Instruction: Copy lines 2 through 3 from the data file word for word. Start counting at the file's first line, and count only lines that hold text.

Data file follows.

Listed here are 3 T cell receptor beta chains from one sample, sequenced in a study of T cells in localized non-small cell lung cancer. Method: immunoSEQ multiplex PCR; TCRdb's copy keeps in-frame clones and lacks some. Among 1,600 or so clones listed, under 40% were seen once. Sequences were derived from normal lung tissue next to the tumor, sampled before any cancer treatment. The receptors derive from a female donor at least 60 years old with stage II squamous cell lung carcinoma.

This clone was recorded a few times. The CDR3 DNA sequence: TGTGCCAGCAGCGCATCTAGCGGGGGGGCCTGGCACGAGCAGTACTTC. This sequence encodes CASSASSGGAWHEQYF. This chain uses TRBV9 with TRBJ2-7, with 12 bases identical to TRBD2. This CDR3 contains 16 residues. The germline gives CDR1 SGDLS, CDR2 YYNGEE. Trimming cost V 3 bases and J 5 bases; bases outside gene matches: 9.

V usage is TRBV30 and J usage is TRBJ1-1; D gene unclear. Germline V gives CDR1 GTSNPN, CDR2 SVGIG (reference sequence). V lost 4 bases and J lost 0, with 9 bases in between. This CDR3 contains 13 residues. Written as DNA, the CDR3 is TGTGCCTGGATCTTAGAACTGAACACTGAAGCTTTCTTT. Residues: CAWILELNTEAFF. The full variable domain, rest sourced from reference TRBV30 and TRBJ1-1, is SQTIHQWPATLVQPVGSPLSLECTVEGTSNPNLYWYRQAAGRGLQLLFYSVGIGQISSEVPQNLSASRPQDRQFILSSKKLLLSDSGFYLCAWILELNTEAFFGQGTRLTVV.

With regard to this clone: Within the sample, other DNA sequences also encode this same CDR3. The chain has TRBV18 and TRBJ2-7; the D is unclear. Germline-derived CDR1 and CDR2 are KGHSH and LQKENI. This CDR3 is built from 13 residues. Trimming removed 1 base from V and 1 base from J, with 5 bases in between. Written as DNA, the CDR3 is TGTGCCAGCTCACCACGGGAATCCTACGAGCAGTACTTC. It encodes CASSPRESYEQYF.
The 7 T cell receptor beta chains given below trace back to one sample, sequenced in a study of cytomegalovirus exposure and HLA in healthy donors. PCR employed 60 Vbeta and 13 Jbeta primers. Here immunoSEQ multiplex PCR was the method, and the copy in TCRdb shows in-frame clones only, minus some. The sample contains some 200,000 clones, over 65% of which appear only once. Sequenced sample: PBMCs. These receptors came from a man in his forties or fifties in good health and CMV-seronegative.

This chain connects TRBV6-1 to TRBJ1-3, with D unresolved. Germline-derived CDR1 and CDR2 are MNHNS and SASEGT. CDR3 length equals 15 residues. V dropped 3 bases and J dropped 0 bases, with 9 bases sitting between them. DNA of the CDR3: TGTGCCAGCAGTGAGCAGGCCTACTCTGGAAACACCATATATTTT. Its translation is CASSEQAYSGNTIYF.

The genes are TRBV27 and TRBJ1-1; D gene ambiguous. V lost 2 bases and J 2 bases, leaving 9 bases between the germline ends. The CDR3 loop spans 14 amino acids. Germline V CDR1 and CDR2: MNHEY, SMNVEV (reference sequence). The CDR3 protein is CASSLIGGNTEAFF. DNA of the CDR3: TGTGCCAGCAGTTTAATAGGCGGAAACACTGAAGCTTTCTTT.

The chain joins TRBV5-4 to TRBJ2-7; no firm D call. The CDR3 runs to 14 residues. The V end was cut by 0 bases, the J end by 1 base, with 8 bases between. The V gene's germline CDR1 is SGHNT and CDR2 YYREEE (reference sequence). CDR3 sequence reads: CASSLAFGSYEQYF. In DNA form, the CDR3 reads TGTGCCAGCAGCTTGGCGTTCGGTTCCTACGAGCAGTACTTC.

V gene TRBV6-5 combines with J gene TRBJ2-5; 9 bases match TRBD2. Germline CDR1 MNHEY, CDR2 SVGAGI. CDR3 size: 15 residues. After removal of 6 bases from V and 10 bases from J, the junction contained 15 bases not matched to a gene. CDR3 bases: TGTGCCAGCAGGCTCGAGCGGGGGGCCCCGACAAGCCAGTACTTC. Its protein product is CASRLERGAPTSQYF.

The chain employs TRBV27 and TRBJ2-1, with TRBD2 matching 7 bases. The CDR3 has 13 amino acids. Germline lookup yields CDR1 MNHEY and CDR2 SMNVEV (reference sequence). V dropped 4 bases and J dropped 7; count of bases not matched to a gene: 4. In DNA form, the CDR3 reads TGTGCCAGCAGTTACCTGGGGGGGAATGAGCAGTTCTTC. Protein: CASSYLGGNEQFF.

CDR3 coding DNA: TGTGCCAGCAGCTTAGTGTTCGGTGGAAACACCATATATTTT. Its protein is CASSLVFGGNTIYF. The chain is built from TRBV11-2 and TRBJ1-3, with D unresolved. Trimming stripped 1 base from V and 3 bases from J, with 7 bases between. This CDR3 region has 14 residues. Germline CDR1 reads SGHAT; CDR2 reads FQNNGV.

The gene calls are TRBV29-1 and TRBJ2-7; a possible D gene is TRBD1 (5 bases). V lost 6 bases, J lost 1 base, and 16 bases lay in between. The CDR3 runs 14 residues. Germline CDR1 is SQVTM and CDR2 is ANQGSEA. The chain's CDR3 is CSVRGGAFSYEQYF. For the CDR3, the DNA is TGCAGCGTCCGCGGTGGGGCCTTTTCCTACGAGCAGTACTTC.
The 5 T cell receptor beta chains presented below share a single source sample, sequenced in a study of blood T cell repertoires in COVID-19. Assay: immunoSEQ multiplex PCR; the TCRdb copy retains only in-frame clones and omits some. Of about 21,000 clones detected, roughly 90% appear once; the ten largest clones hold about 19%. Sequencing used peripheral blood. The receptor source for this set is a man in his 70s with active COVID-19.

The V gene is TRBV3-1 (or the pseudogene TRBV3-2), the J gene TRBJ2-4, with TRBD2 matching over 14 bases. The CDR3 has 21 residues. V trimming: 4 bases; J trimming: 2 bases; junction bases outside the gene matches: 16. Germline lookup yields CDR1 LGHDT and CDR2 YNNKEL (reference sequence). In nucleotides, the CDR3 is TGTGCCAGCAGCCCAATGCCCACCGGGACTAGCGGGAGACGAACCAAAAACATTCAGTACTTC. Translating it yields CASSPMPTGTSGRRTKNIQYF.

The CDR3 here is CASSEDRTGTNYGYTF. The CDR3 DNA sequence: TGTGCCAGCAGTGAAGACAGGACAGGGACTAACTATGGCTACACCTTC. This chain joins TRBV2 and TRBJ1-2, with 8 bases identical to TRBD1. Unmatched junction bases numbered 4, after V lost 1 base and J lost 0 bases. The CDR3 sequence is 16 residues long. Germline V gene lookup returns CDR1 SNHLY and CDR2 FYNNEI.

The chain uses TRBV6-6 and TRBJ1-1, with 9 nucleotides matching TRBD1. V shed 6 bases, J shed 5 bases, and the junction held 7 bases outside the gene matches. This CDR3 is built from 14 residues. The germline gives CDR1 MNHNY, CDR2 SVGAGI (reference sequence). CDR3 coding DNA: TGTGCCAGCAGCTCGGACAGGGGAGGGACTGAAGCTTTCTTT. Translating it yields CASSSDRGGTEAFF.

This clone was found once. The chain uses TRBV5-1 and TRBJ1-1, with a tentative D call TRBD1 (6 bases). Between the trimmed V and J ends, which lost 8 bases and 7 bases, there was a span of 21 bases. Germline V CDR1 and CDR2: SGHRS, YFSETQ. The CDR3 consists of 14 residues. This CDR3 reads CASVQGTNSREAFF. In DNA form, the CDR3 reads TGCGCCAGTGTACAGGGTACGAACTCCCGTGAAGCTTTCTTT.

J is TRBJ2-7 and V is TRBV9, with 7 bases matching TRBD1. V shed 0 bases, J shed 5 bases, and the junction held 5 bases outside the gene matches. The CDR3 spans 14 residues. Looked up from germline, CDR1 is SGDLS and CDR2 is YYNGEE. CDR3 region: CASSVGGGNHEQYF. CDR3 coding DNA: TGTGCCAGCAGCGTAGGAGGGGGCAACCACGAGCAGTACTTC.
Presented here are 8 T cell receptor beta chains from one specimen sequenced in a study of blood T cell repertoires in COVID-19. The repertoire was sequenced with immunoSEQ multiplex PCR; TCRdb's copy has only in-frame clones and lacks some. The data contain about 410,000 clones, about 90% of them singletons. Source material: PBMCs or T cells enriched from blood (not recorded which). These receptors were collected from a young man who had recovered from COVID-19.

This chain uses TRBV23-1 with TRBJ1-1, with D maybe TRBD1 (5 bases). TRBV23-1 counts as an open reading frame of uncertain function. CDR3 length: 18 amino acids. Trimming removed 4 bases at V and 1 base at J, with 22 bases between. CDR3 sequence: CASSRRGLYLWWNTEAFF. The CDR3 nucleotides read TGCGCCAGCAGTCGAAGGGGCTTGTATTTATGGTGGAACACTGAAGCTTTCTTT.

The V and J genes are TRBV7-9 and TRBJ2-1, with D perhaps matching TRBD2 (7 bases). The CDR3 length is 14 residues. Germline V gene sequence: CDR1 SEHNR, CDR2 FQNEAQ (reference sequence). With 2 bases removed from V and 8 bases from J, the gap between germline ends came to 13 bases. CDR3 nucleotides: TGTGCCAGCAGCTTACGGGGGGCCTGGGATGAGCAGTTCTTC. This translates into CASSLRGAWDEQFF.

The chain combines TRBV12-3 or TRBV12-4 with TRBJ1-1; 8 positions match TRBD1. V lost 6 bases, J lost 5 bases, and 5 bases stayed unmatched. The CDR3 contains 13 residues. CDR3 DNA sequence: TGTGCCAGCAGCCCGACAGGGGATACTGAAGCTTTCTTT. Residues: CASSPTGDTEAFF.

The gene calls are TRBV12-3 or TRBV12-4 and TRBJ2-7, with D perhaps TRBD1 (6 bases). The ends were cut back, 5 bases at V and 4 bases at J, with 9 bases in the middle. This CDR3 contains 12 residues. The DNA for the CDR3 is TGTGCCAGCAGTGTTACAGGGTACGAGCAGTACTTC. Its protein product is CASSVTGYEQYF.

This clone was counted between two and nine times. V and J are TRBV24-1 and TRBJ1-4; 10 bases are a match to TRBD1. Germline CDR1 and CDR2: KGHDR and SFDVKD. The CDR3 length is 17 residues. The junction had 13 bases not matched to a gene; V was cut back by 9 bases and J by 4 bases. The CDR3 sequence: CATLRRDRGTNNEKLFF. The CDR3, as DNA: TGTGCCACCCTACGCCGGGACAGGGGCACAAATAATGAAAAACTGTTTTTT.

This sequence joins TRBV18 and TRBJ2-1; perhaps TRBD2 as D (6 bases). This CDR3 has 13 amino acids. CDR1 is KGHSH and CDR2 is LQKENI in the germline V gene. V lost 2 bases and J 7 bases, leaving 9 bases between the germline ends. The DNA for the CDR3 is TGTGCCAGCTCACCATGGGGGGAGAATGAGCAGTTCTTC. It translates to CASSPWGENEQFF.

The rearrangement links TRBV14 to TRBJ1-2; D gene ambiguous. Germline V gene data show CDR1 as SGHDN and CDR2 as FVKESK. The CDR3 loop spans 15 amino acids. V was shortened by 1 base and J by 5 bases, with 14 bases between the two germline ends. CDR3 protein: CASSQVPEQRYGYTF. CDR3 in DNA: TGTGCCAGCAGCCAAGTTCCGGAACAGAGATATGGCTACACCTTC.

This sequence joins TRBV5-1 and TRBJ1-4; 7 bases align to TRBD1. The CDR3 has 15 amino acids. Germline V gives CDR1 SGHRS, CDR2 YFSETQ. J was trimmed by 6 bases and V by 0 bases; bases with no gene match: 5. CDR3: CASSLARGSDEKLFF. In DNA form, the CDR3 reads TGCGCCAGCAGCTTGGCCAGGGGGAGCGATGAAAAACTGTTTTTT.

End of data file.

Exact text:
This clone was recorded a few times. The CDR3 DNA sequence: TGTGCCAGCAGCGCATCTAGCGGGGGGGCCTGGCACGAGCAGTACTTC. This sequence encodes CASSASSGGAWHEQYF. This chain uses TRBV9 with TRBJ2-7, with 12 bases identical to TRBD2. This CDR3 contains 16 residues. The germline gives CDR1 SGDLS, CDR2 YYNGEE. Trimming cost V 3 bases and J 5 bases; bases outside gene matches: 9.

V usage is TRBV30 and J usage is TRBJ1-1; D gene unclear. Germline V gives CDR1 GTSNPN, CDR2 SVGIG (reference sequence). V lost 4 bases and J lost 0, with 9 bases in between. This CDR3 contains 13 residues. Written as DNA, the CDR3 is TGTGCCTGGATCTTAGAACTGAACACTGAAGCTTTCTTT. Residues: CAWILELNTEAFF. The full variable domain, rest sourced from reference TRBV30 and TRBJ1-1, is SQTIHQWPATLVQPVGSPLSLECTVEGTSNPNLYWYRQAAGRGLQLLFYSVGIGQISSEVPQNLSASRPQDRQFILSSKKLLLSDSGFYLCAWILELNTEAFFGQGTRLTVV.